PETALING JAYA: A suspect, who is the subject of Malaysia’s first Interpol’s Red Notice for wildlife crime, was the “money man” behind a consignment of over 1,000 Indian star tortoises worth RM600,000 seized by Perhilitan in July 2016.
According to the Operation Dragon report by the Wildlife Justice Commission, a non-profit NGO based in The Hague, the Indian national had accompanied every shipment and would have received the payment for the animals.
The commission’s investigators had worked with Perhilitan officers, which resulted in two raids on a safe house, which has been rented from a Malaysian family, and a hotel in Kuala Lumpur in July 2016. The raids led to the arrest of four Indian nationals.
Although the man was charged, he failed to appear in court and is currently wanted.
In October 2017, Malaysia asked Interpol to issue a Red Notice for his arrest.
The man has been implicated in a case study cited in the report by the investigators, who also identified a major dealer, identified as “Person of Interest 1”.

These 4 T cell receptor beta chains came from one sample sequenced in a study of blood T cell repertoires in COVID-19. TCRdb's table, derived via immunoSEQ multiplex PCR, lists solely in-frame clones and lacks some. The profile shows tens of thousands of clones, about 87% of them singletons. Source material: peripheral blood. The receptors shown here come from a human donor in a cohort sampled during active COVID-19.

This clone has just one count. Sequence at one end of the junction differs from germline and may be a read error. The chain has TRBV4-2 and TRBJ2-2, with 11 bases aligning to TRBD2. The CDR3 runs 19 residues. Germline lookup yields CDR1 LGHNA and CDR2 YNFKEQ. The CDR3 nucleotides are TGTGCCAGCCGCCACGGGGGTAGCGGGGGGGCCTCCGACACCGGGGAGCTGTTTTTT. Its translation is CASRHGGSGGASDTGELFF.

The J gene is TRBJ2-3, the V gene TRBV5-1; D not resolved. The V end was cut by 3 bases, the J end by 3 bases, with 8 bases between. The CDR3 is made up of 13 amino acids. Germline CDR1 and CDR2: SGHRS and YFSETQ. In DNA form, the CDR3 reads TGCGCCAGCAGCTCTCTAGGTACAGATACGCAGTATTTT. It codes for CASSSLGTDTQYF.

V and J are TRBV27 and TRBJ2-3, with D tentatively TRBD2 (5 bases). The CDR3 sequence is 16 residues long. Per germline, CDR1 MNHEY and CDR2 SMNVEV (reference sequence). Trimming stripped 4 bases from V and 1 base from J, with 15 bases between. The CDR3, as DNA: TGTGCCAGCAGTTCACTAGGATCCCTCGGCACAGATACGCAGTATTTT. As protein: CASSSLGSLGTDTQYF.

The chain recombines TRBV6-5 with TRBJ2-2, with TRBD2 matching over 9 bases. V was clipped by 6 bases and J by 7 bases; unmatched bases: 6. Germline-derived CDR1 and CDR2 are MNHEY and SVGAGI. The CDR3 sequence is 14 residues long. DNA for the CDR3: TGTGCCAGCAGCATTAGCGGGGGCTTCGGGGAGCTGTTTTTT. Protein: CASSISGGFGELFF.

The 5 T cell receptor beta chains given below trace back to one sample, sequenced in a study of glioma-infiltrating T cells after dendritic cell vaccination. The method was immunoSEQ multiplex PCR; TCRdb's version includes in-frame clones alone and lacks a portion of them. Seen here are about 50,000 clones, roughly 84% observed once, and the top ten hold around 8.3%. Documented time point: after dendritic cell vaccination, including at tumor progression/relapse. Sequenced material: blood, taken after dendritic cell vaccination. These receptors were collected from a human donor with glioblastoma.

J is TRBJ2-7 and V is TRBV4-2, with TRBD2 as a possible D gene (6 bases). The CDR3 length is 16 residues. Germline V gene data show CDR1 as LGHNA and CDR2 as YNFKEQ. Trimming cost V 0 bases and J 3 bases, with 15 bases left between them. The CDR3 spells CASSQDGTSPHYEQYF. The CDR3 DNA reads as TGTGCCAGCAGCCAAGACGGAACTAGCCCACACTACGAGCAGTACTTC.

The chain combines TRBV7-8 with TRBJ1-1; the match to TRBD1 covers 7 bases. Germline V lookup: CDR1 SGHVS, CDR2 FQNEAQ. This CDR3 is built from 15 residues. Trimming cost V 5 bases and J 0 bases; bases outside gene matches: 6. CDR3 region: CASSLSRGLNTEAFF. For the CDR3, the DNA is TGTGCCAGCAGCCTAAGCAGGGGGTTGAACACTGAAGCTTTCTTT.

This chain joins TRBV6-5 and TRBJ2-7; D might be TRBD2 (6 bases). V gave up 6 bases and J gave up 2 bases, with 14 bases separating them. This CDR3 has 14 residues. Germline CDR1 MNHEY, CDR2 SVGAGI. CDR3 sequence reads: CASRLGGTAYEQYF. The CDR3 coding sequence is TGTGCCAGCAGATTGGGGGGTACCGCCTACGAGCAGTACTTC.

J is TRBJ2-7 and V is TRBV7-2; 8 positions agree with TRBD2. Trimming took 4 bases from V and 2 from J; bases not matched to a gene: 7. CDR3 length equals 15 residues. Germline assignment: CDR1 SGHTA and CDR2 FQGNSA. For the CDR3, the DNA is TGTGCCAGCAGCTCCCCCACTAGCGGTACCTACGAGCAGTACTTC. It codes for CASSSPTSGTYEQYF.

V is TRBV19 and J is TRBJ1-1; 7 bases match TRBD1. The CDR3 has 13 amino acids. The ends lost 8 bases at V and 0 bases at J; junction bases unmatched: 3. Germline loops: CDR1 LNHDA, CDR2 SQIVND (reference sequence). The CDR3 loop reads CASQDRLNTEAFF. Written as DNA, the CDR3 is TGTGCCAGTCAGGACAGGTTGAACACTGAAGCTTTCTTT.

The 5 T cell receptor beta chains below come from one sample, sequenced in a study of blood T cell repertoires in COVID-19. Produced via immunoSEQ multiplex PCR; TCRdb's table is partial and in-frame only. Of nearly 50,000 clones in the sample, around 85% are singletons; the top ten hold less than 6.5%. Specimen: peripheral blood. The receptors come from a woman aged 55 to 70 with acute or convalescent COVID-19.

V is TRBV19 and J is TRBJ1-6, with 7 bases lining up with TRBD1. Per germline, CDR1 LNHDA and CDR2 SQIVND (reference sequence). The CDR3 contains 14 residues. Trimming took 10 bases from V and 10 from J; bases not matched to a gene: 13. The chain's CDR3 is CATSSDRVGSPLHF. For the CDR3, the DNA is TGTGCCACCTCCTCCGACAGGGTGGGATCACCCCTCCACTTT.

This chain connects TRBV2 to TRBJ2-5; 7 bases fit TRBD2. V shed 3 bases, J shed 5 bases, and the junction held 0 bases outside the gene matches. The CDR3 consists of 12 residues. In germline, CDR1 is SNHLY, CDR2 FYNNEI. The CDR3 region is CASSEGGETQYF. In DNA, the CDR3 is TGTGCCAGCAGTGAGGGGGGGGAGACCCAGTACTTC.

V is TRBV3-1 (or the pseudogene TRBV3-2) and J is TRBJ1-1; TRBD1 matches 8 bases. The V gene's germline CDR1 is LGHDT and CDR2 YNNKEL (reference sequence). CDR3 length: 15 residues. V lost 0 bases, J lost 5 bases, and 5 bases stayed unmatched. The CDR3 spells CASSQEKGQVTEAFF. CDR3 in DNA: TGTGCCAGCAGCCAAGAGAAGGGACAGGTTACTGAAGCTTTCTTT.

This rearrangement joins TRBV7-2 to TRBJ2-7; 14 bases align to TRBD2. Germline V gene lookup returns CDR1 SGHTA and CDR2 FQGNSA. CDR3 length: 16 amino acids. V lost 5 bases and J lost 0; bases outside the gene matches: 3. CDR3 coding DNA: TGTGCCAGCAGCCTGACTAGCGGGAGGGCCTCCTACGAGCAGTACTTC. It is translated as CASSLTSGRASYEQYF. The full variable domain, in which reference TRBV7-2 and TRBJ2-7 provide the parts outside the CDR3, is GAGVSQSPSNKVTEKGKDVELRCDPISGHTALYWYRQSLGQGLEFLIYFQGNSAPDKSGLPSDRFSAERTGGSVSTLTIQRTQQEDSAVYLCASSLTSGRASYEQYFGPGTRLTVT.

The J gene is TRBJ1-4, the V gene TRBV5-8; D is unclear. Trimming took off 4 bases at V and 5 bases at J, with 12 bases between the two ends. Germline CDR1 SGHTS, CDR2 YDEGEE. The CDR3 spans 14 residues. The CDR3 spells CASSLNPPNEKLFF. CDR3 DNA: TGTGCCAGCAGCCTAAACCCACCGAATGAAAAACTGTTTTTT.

The trafficker, who is from Chennai but has previously lived in Malaysia, had described how his “trusted contact” in the country ensured his stock was brought safely into the country as cargo and then transferred to a courier’s carry-on luggage into KLIA.
“Delivery to Malaysia was the cheapest and preferred option offered by him, who also indicated that it was much cheaper and easier to bribe officials in Malaysia than in Thailand,” said the report.
The trafficker, who is also wanted by several law enforcement agencies, including Interpol, was arrested in October 2017.
In another case study, investigators were introduced to a man named “Sugan”, who claimed to be able to facilitate the movement of wildlife in and out of Malaysia through a corrupt official, who is his uncle.
The investigators were also told of the uncle’s willingness to illegally ship wildlife through KLIA.
Sugan later arranged for investigators to meet a Chinese trafficker, who also used the same corrupt official to facilitate his illegal trade out of Malaysia and claimed to be able to supply ivory, pangolins and tigers too.
The Chinese trafficker, the report said, indicated that he had access to corrupt senior officials in Malaysia and claimed that he had up to 600kg of ivory that he was selling on behalf of them.
“After weeks of negotiations, investigators were finally able to sight and document 411kg of ivory for sale,” it said.
The probe by the commission resulted in Perhilitan arresting two Malaysian men as well as a Chinese national in August 2016.